JTB--I love the broom anecdote, and can't recall if I heard it before. I definitely agree that Tripp's ideas can be difficult to apply effectively with younger children. An adult who does so badly can create confusion and cynicism, especially if kids who are simply demonstrating childish immaturity are told, "you have a heart problem." Unfortunately, I've seen this happen a lot.

Karen--both of those quotes are great, and I think they'd apply equally to adults as well. In our case we have more control over being able to choose our habits/liturgies, but once we've chosen them they proceed shape us beyond the mere decision to think or act a particular way.

Have any of you also read Charles Duhigg's The Power of Habit? It's written from a secular social science perspective, but definitely overlaps with and buttresses these sorts of discussions. Really interesting.

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1 hour ago, Patrick said:

Thanks for the thoughtful input on this one! I think these are all great ways to flesh out how these concepts are compatible. This is what I've more or less concluded as well, but I still think there is tension there that is worth pondering (a tension rooted not necessarily in conflicting theories, but in reality itself).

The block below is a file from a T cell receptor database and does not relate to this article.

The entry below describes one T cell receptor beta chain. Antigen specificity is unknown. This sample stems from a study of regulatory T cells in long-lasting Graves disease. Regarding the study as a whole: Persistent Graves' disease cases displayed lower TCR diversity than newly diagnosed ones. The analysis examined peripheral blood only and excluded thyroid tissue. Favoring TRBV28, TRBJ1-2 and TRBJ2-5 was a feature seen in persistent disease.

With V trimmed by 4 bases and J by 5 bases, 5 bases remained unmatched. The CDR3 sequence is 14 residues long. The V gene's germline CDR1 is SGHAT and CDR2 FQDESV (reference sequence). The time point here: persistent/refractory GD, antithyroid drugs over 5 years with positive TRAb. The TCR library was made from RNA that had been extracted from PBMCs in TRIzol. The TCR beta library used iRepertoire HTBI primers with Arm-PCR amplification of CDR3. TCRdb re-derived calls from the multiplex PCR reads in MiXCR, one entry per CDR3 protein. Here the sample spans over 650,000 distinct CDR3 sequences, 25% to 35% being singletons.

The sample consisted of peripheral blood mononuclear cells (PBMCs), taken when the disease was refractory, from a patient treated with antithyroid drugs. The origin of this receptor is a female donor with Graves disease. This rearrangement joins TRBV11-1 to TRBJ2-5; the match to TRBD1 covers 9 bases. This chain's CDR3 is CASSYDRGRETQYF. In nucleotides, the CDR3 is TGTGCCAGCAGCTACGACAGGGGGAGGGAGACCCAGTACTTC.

JTB--I love the broom anecdote, and can't recall if I heard it before. I definitely agree that Tripp's ideas can be difficult to apply effectively with younger children. An adult who does so badly can create confusion and cynicism, especially if kids who are simply demonstrating childish immaturity are told, "you have a heart problem." Unfortunately, I've seen this happen a lot.

Karen--both of those quotes are great, and I think they'd apply equally to adults as well. In our case we have more control over being able to choose our habits/liturgies, but once we've chosen them they proceed shape us beyond the mere decision to think or act a particular way.

Have any of you also read Charles Duhigg's The Power of Habit? It's written from a secular social science perspective, but definitely overlaps with and buttresses these sorts of discussions. Really interesting.

I haven't read The Power o Habit, but perhaps you could summarize some of its best points?